If this is a motive behind the oil price drop it is based on some pretty poor analysis. For one thing, how many Western governments are balancing their budgets? None. And going into further debt is hardly a serious problem for Russia. According to the World Debt Clock the country’s debt is only 11 per cent of GDP. That is half Australia’s level, and Australia is supposed to have unusual fiscal rectitude amongst OECD countries. In the United Kingdom, the debt is 90 per cent of GDP and in the United States it is 104 per cent of GDP.

It is true that the fall in the rouble increases the cost of servicing that debt, but it is from a low base. The weaker currency also has the effect of reducing the cost of production, meaning that Russian producers can be profitable with a lower US dollar oil price.

What is certain is that the sanctions against Russia have pushed Russia and China much closer together. Russia is set to provide two fifths of China’s gas needs after the completion of two massive pipelines. This will easily replace what they have lost in supplying Europe and deliver what the Chinese most crave: security of supply. Meanwhile, Russia has cut off 60 per cent of its supplies of gas into Europe, re-routing it to Turkey, and saying that Europe will have to build its own infrastructure to transport it to the Continent.

There are many other signs of a growing closeness between China and Russia. China is planning to build a high-speed railway from Beijing to Moscow. The Chinese foreign minister Wang Yi last December said China was willing to help Russia if it got into economic trouble. Chinese president Xi Xing Ping has called for the country to have a 'louder voice’ to rival American influence and is looking to the BRIC countries to expand its interests.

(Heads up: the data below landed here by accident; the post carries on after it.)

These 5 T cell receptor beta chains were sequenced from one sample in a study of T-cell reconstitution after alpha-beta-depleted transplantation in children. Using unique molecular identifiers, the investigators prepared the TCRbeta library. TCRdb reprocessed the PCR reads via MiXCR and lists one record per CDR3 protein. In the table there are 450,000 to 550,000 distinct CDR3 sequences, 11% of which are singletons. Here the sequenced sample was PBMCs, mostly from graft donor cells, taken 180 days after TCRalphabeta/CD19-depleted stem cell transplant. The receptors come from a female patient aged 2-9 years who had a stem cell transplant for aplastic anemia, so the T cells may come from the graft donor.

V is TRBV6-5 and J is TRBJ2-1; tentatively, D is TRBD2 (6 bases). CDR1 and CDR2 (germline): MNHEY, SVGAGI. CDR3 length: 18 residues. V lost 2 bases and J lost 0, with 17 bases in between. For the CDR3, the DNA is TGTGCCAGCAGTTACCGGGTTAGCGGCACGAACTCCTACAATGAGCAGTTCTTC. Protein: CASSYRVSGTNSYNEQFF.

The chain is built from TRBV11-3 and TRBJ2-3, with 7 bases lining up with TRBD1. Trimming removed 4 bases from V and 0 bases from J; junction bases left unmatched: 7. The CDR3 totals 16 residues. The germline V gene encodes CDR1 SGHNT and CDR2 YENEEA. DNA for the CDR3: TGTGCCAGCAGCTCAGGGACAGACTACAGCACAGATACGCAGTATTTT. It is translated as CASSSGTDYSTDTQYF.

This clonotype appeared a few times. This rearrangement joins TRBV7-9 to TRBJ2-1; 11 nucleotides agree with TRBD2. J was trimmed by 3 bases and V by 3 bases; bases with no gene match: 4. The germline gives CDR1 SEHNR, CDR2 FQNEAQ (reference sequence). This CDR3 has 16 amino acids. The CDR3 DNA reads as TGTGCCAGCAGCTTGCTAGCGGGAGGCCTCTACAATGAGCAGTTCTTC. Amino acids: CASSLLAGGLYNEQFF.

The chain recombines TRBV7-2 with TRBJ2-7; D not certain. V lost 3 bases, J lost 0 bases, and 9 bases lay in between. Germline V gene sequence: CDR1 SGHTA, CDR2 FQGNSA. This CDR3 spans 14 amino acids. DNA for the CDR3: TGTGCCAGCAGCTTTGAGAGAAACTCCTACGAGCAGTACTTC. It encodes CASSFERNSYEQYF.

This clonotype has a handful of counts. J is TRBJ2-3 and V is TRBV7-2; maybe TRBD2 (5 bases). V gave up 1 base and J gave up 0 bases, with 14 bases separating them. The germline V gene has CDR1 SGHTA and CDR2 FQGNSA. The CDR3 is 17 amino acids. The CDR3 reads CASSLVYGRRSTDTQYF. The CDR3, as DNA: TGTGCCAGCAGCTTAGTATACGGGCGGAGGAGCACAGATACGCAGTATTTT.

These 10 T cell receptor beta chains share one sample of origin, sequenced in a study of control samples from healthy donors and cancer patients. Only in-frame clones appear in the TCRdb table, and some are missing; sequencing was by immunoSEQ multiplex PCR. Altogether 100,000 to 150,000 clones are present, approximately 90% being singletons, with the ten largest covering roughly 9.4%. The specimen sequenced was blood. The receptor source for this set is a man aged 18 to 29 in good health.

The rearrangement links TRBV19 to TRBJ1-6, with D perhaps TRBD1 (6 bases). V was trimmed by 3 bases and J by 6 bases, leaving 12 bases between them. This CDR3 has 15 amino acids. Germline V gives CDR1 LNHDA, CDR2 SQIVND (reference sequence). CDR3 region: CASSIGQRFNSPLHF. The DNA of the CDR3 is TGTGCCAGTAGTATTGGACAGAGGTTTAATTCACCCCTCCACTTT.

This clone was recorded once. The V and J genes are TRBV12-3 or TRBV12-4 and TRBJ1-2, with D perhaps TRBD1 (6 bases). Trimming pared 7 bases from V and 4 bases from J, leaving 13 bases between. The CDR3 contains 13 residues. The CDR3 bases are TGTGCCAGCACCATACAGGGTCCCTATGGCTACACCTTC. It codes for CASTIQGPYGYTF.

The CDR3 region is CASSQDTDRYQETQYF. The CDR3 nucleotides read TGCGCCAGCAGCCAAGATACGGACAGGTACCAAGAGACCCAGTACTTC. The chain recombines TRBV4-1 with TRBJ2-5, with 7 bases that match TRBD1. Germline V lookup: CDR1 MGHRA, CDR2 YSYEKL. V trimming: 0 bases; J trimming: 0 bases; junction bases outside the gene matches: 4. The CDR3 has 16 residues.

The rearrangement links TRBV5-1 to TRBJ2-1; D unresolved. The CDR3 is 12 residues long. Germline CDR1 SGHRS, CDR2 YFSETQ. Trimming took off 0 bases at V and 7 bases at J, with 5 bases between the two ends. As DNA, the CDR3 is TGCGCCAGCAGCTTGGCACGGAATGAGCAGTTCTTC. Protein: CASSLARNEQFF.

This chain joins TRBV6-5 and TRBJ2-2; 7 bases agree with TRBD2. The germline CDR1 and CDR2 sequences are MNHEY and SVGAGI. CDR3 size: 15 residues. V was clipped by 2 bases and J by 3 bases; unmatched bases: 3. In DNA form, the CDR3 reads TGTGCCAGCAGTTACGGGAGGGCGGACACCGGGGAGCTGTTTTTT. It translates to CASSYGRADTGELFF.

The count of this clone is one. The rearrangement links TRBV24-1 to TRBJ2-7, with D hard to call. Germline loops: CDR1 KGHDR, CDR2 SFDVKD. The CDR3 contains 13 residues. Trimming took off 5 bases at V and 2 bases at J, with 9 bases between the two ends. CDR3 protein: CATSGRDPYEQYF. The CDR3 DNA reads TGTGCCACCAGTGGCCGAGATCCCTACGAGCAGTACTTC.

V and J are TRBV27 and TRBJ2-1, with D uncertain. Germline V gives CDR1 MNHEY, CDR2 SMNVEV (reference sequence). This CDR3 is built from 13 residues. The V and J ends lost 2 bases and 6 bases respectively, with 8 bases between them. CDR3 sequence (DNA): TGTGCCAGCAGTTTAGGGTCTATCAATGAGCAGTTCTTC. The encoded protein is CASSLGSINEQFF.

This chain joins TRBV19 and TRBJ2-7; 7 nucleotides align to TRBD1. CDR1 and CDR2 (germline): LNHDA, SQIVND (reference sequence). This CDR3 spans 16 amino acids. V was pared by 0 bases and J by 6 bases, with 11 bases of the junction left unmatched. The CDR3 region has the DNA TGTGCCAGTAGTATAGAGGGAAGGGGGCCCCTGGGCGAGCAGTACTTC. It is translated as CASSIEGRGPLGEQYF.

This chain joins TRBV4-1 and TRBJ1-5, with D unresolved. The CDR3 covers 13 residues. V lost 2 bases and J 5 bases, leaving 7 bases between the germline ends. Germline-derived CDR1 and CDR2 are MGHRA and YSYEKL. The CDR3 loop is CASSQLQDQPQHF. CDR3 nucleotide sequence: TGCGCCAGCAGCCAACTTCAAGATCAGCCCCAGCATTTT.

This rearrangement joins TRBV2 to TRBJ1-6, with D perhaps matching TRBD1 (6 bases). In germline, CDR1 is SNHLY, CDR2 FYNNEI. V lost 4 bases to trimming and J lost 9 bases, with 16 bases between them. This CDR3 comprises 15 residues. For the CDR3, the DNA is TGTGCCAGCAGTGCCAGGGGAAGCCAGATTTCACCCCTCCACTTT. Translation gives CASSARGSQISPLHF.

This intensifying alliance between two of the world’s military superpowers is surely the most significant geo-political and geo-economic shift of the century. In trying to put pressure on Russia, America and Europe would not have anticipated the creation of a China-Russia bloc. But that is what is occurring, and the consequences will be profound. 

David JamesDavid James is a business journalist with a PhD in English literature. He edits Personal Super Investor.



Topic tags: David James, economics, international politics, Russia, China, oil, gas



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Existing comments

This is a thought provoking article that highlights the complexity and inter-dependencies of the world's major oil suppliers and consumers. The developing Russian/Chinese relationship is intriguing.

Phil Keet | 13 February 2015  

Spot on David. My surmise is the Saudis, who are the most powerful player in OPEC, had two aims: one economic against the USA and Canada's new oil industry and the other political against Russia, one of Syria's strongest allies. With "friends" like the Saudis the West needs to be extremely careful. A Russia-China alliance would be extremely powerful: economically, politically and militarily. As a loyal ally of the USA we'd better get our economic, political and military assets up to scratch. The world is changing. Again.

Edward Fido | 15 February 2015  

One wonders how strategic alliance maps will be redrawn in a couple of decade's time when all oil and gas use has ceased.

David Arthur | 17 February 2015